St Piran’s Day

The 5th March is known as St Piran’s day in Cornwall, but who was he?

St. Piran is known as the merriest, hardest drinking, hardest living holy man Cornwall ever knew. He is also the patron saint of tinners, and his feast day used to be kept as a holiday in the parishes of Perranzabuloe (Piran in the Sands), St. Agnes and St. Day, and others where tin mining has always been the main occupation.

Piran was an Irishman, so legend goes; when still a young man he rose to favour as priest and counsellor to King Aengus of Munster. Aengus had seven harpers who could sing sweetly and play like angels, but one dark winter’s day they were all drowned in a storm whilst crossing a treacherous bog; all that was left was their harps, which Aengus hung on the trees beside the swamp so that the winds played sad tunes on them.

But Piran worked a great miracle: he prayed for three days and nights without ceasing, and brought back to life those harpers, though they had lain in the mud and ooze of the bog for more than a month.

For several years Piran advised King Aengus and heard him confess his sins; then the King grew tired of his wife, Queen Aisnin, and coveted a lady of the Court who was younger and more beautiful. Aengus wished to put away Queen Aisnin and marry the other; and Piran saw it was his duty to forbid this.

But the King would not listen to Piran’s warnings; so the holy man preached against the King before all the Court. At this Aengus became so angered against Piran that he condemned him to be bound to a millstone and thrown off the highest cliff in Munster.

On a cold winter’s day the deed was done: the saint was bound to the heavy granite stone and thrown over. But all the watchers were astounded to see, when the stone hit the sea far below, that Piran’s bounds were loosed and the stone itself actually floated.

It sailed with him on it far away from Ireland, amid the waves and storms of the Celtic Sea; Piran had no control over the floating stone, but when at last the voyage was over and it rolled ashore on the north coast of Cornwall, he realised what God was planning for him to do.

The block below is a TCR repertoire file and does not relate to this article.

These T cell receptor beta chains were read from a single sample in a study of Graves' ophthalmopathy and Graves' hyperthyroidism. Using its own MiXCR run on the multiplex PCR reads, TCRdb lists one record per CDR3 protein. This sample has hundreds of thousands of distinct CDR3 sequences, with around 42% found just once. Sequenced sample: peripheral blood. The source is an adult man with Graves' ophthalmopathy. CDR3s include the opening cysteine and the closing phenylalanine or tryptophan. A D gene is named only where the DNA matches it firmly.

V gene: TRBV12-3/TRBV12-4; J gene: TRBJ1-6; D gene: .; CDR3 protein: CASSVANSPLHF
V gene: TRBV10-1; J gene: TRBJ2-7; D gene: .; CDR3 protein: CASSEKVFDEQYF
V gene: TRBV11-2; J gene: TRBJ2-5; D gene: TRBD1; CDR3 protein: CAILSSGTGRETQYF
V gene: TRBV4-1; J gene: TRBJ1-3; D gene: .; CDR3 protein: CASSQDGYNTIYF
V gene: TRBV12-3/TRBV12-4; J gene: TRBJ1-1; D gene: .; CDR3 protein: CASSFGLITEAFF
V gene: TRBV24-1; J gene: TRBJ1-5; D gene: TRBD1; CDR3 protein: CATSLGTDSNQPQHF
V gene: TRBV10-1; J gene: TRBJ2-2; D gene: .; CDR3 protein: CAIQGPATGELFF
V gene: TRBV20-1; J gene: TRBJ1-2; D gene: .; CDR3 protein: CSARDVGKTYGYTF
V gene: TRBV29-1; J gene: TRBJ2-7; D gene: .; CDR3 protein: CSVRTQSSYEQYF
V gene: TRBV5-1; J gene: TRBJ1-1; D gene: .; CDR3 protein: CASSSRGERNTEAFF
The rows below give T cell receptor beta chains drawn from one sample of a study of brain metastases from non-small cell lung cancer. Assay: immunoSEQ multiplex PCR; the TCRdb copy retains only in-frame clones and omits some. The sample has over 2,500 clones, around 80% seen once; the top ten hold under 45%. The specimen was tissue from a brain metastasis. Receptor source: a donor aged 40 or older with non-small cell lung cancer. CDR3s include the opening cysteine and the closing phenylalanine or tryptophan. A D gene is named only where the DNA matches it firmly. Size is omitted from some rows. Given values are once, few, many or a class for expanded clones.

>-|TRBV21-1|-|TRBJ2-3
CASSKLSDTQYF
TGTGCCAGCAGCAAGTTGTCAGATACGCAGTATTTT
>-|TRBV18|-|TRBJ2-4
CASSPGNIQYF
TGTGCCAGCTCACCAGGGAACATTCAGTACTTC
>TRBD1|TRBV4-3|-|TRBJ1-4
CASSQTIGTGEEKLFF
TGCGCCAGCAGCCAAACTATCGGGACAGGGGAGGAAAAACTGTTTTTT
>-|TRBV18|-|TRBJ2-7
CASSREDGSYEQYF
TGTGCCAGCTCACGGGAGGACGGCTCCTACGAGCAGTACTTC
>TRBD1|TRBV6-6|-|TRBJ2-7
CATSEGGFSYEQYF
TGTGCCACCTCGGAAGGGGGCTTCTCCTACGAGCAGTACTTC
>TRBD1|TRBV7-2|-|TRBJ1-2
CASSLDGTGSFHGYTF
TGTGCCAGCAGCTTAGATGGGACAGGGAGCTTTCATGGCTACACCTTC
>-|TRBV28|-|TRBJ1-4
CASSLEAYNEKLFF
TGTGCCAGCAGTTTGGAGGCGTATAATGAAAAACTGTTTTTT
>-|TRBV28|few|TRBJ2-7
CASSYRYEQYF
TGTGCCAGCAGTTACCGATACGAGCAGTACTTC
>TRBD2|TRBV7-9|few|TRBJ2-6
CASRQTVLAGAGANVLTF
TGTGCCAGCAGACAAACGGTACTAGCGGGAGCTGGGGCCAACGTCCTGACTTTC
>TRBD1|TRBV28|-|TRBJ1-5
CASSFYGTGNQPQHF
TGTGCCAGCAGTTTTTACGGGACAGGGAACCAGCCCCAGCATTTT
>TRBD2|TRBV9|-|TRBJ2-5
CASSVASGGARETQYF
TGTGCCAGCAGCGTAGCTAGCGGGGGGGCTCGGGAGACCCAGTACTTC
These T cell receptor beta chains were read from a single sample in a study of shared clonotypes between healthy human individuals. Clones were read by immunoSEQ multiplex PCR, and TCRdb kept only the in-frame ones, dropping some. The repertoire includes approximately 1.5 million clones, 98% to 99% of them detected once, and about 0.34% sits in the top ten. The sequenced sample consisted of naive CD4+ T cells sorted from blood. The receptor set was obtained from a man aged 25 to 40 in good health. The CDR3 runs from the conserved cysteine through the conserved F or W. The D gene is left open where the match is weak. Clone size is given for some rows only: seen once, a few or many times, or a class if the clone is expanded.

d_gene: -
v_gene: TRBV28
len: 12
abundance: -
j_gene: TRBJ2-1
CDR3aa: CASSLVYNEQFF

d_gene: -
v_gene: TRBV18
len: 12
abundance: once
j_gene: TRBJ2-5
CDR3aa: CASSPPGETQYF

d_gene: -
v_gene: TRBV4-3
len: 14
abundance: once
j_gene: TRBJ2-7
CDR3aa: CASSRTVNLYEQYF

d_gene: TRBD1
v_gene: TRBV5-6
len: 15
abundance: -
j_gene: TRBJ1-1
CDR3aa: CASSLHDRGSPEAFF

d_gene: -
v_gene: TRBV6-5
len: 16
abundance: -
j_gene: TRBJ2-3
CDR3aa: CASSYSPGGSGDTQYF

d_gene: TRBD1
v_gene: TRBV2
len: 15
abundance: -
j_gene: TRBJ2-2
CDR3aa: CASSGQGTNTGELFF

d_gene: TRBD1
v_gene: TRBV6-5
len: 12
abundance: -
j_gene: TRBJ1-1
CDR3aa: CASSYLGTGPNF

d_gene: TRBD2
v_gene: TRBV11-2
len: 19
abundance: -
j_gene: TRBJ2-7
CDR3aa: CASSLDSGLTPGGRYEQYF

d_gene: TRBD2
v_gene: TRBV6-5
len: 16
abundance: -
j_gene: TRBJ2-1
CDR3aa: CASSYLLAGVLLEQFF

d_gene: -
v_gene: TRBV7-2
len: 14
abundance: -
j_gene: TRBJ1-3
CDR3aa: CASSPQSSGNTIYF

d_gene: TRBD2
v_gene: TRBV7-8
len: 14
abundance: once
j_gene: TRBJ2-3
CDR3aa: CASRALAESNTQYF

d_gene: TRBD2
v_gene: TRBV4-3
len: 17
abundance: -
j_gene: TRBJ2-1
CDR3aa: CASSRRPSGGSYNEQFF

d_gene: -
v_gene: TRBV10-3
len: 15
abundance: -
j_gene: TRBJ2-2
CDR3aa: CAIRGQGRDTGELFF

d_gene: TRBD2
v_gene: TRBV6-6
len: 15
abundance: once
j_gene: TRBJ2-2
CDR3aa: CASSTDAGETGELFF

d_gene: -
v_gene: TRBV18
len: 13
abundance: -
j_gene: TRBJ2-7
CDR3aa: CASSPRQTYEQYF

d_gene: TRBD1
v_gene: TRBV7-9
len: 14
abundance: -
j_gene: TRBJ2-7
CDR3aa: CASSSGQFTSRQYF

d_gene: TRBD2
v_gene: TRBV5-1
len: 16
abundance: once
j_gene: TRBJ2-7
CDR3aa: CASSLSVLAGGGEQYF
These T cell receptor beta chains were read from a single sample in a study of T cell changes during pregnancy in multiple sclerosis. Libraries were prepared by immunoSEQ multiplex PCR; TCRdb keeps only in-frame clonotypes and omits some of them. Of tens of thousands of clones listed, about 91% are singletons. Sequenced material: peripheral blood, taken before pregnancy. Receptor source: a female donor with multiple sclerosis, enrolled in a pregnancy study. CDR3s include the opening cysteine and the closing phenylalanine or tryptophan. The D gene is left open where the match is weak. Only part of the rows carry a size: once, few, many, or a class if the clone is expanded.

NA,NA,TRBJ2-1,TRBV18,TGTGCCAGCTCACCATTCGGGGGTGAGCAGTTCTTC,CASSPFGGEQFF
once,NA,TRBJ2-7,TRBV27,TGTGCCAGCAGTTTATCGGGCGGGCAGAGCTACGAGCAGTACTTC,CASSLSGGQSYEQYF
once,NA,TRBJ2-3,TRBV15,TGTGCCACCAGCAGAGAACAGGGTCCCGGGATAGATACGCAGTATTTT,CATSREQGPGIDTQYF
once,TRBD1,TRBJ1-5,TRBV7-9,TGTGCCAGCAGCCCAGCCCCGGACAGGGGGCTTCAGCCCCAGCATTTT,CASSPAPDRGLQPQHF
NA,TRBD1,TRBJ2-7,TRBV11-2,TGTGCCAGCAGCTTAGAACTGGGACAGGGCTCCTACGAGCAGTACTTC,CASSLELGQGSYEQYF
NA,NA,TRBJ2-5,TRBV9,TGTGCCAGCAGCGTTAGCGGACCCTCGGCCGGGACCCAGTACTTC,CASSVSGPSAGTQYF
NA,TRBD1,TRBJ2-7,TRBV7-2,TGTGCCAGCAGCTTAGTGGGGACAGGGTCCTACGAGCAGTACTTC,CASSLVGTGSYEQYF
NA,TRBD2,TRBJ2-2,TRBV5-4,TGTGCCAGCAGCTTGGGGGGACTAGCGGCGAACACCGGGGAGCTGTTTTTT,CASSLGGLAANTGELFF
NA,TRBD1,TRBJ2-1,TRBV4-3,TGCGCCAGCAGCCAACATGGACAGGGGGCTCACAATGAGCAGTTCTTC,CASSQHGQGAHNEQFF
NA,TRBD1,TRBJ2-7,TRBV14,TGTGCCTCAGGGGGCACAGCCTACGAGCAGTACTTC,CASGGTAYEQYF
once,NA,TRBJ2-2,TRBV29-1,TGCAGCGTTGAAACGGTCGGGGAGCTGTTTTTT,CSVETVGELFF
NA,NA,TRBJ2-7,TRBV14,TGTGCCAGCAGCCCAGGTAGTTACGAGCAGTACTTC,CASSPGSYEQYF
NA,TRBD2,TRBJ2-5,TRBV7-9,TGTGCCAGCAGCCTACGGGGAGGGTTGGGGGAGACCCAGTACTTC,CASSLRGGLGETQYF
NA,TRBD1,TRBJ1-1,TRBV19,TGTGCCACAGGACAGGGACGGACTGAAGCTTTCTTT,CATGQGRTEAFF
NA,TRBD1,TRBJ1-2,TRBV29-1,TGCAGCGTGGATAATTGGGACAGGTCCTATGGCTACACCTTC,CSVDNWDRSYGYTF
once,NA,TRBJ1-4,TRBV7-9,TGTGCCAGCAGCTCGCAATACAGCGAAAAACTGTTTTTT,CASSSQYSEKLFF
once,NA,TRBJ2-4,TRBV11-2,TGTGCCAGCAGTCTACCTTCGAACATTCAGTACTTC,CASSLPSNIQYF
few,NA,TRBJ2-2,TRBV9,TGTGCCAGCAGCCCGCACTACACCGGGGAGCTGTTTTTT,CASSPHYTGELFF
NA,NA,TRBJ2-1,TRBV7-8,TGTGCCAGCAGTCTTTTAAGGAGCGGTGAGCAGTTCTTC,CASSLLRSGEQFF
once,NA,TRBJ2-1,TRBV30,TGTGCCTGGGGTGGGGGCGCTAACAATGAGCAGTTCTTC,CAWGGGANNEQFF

So he began again, teaching the Gospel to the Cornish people, who until then had worshipped their own Celtic gods of the sun and rain, and followed their Druids. He laboured to build himself a little church, which to this day still exists near Perranporth: St. Piran’s Oratory, or praying-place, the oldest Christian church in all Britain.

Piran loved a good story, and unlike many saints who lived only on bread and water, he enjoyed a good feast with the best wine; he always joined in the celebrations of his flock, whether it was a wedding, a parish holiday, a wrestling tournament or a funeral wake. One story told of him is that a rough local chieftain stole a young nun from a convent which Piran had care of, and wanted to keep her to marry her. But she was bound by her vows to the convent; the nuns were very distressed to lose their sister and St. Piran had to try to get her back. He managed it, but only by performing another miracle: the chief would not let her go, he said, unless he were woken up the next morning by a cuckoo calling. It was November time, cold and dreary; but Piran prayed all night, and the next morning, sure enough, a cuckoo appeared on the barn roof of the chief’s house and called loud enough to wake the dead. So the nun was returned, none the worse for her experience.

Piran was very popular among his people, and he became even more so after discovering how to smelt tin. One frosty night he built in his seashore cave a larger fire than usual: and as he was sitting before it mediating, a big black rock he had brought home for a hearth-stone suddenly began to melt down in the great heat, and soon a stream of silver metal ran out from it. He called the people round to see it; and it seemed to them another miracle, to see the bright metal coming from the black ore. Soon the miners of the parishes round about where digging and smelting tin, and selling it to merchants from all over Europe.

So Piran became the Tinner’s Saint, and that is why the flag of Cornwall is known as the Cross of St. Piran: a white cross on a black ground, symbolising the light of God in a dark world, and also the white tin metal against the black rock.

Courtesy of the Cornwall Heritage Trust – Trest Ertach Kernow

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